FogBugz’s suite of Agile Development tools give you the resources you need to plan at the project, sprint, epic, user story, and task levels. The most elemental unit of work in FogBugz is the case which can be used for epics, user stories, and tasks. Cases have full audit history which helps you track your team’s work, thoughts, customer correspondence, and even their Git and Mercurial commits.

Start in the Iteration Planner

To visit the Iteration Planner for a project, find the project name under the “Planner” menu in your navigation bar.

Adding Sprints

The first time you visit the iteration planner, it’ll look blank. You’ll want to start by adding a column for your backlog. If your project already has a Backlog, you can select it from the “Add Milestone” dropdown. If not, you can create one using the same button (“Add Milestone”). Make sure you designate it as a Backlog by enabling the “Backlog milestone” checkbox.


Your Backlog milestone is the home for every case in a project that you aren’t ready to work on yet. If you’ve been using FogBugz for a while and are just starting to use our Agile Development tools, you may want to use our bulk edit feature to move any cases in each project that aren’t already assigned to a milestone into your Backlog milestone. You can also order the backlog column as a way of keeping track of and communicating your priorities for even those cases that aren’t assigned to a milestone yet.

Next, you’ll want to add your next few sprints to the Iteration Planner. Like the Backlog milestone, you can add existing sprints or create sprints using the “Add Milestone” button. As you’re working, you can drag cases from the Backlog into your sprints.

Managing Sprints

Group By: Assigned To

You can sort your sprints by “Assigned To” to get a feel for how you’ve distributed the workload in each sprint, and you can assign cases from the planner by clicking on the avatar on each case.

Group By: Kanban Column

Group cases the Kanban Column to see how your work as progressed through your Kanban workflow.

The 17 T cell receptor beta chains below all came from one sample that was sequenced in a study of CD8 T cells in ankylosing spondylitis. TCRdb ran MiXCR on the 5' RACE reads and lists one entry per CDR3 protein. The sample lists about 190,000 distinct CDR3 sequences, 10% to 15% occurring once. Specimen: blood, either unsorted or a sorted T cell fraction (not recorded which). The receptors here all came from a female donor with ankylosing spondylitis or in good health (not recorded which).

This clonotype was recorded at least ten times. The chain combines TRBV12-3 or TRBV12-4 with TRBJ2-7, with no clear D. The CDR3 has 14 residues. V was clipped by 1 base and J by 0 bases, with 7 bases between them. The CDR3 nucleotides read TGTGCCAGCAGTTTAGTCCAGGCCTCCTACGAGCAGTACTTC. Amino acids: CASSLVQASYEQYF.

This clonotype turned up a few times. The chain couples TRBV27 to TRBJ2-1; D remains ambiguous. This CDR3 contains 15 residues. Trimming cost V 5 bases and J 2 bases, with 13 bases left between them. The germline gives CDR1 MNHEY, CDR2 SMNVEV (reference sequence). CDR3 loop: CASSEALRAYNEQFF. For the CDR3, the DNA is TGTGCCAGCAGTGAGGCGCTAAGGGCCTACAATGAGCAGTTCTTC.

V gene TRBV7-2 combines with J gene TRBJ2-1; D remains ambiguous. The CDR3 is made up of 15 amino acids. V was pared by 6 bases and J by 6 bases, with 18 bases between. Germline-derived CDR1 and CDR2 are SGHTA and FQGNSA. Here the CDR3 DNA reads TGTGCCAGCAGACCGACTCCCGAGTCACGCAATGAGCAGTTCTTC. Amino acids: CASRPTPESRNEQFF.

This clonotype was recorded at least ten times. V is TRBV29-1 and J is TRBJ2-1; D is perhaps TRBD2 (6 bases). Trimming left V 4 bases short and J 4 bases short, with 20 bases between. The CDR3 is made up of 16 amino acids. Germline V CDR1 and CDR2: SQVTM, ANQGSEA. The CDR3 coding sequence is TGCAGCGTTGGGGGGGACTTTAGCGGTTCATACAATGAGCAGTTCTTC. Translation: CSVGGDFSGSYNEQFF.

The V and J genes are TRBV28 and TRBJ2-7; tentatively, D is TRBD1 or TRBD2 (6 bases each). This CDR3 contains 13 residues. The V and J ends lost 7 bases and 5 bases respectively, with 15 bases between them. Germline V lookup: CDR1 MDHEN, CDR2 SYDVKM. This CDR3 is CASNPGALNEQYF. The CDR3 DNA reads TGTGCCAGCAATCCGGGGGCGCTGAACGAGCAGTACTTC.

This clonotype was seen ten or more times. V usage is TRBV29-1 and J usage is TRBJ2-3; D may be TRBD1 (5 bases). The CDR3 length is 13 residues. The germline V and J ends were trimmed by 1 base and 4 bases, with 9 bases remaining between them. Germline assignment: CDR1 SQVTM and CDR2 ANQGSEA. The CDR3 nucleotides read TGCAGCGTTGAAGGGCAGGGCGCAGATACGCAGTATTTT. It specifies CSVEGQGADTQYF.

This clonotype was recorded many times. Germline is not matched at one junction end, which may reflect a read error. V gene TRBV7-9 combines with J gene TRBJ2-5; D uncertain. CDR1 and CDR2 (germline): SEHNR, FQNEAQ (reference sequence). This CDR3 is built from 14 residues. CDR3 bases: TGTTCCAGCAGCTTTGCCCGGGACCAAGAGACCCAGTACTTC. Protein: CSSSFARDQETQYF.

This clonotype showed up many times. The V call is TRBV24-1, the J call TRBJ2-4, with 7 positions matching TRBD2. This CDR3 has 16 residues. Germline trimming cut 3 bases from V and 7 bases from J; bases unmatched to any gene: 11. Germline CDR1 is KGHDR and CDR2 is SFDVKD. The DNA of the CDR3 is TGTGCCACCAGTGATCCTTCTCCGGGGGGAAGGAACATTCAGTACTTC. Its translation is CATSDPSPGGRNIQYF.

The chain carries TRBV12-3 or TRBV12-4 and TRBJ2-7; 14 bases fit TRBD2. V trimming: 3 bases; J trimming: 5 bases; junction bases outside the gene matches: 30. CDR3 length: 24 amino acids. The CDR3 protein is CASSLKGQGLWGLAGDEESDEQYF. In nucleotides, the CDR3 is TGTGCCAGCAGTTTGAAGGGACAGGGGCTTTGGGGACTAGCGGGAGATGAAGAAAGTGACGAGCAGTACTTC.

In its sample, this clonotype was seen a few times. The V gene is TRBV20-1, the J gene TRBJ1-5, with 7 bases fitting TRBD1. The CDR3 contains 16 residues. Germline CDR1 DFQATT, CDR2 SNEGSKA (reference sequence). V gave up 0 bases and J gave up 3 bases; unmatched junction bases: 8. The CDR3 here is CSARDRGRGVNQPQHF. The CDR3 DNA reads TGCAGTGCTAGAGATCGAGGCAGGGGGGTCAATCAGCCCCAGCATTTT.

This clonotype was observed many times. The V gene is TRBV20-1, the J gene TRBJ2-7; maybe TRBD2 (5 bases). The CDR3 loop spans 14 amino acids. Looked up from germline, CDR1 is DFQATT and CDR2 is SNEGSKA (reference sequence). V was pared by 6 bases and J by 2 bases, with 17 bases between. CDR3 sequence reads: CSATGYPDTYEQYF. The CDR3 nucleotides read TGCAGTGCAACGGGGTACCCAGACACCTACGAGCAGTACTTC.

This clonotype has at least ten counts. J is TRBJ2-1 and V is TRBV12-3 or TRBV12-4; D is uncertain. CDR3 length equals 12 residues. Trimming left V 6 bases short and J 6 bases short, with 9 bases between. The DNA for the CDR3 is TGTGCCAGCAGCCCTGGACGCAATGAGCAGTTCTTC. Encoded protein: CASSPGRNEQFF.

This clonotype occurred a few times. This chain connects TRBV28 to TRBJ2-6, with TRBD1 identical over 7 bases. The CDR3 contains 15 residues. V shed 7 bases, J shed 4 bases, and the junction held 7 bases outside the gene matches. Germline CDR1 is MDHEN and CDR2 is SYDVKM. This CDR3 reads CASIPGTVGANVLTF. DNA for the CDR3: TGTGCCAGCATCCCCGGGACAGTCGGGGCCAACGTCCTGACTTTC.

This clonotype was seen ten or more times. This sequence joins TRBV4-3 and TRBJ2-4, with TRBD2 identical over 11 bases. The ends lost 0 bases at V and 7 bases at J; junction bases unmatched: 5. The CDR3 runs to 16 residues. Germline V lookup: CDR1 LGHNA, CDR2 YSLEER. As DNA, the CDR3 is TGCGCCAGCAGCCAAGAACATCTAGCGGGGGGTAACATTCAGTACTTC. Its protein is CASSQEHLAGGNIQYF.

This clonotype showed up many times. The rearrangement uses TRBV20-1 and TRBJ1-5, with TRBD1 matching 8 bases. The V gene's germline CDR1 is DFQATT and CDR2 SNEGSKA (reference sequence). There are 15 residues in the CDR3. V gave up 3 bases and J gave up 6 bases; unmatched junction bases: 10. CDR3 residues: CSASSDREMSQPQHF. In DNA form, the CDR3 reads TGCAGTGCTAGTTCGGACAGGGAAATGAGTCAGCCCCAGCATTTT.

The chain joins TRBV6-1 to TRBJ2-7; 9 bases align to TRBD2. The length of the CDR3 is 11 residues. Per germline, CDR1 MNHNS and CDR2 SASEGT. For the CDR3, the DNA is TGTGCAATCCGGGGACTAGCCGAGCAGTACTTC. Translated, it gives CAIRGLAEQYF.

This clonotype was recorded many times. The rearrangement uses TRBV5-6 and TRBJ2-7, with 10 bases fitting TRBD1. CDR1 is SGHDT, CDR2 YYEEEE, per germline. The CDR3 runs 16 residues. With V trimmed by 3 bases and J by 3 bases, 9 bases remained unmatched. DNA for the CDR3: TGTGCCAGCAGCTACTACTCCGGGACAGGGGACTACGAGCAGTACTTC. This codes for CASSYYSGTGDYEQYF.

Group By: Priority

Group cases by Priority to see the distribution of your work across priorities.

Group By: Status

Group cases by Status to see the distribution of your work across your statuses such as how many cases still need to be completed, and how many are completed.

Display: Hours or Story Points

Change the Display between Hours and Story Points to show those hours or story points on each of cases. A summary of the total story points or remaining hours will show at the top of each sprint.



Adding a Filter Column

Finally, you’ll want to add a filter column. A filter column is a way to sort for new cases that should be placed in the backlog or directly in a milestone. At Fog Creek, the support team has a “Triage” filter. We take a look at this filter in the Iteration Planner during our standup meetings and pull urgent fixes straight into a sprint. For less pressing issues, we discuss their priority relative to other items on our backlog and place them in the appropriate place there.

Once you’ve completed this, you should have a road map for the direction of your project with upcoming cases placed in Milestones, and an ordered backlog of cases that are yet to come.

Zooming in with the Kanban Board

Accessing the Kanban Board

While the Iteration Planner is meant to give you a broad overview of priorities and direction for your project, the Kanban Board lets you get into the nitty gritty of planning a sprint. By clicking on the Kanban icon for any milestone, you’ll jump into the Kanban Board for that milestone.


Kanban Columns

Your “Planned Cases” are all of the cases for the milestone that haven’t been assigned to a Kanban Column. Many teams choose to have columns for “To Do”, “Doing”, and “Done”. As a team picks up cases in the sprint and starts working on them, they can move the cases across these columns so that their teammates and manager can track their progress.

You may find that it’s helpful to add columns for things like “Blocked”, “Awaiting Code Review”, “Awaiting Deploy”, or “Shipped”. A case in “Awaiting Code Review” might get moved to “Awaiting Deploy” if the code passes muster or to “To Do” if the code still needs work. Our assumption is that your workflow within a project will remain relatively constant from one sprint to the next, so once you add a column to a Kanban Board, it will be available for every milestone in that project. However, you can hide any Kanban columns that you’re not using at the moment.

Adding Cases to the Kanban Board

Clicking on the plus button button in a Kanban column provides a nice interface for adding cases to the Kanban board. You can either type the name of a brand new case to create it on-the-fly in that column or you can start typing the name of an existing case in the milestone and the case will appear, allowing you to select it to be added. You can also click on “Cases in this milestone” to see a list of cases in the current milestone from which you can select cases to add.

Search existing cases

Keeping track of your cases on the Kanban board will make it possible for anyone in your organization to get an at-a-glance update on the status of your sprint.

Managing Epics, User Stories, and Tasks

Add Epics, User Stories, and Tasks by customizing Categories here.

Need custom images for your Categories? Font Awesome icons are great and you can turn them into PNG’s here.

Tracking Progress with Burndown

At the top of each Sprint, the total number of cases and remaining hours is displayed. To see the burndown of hours, from the top of FogBugz:

  1. click Schedules
  2. click <your_project_name>
  3. choose Burn Down Chart from the dropdown

Burndown chart


What does “95% Probability” mean? Read more about EBS here.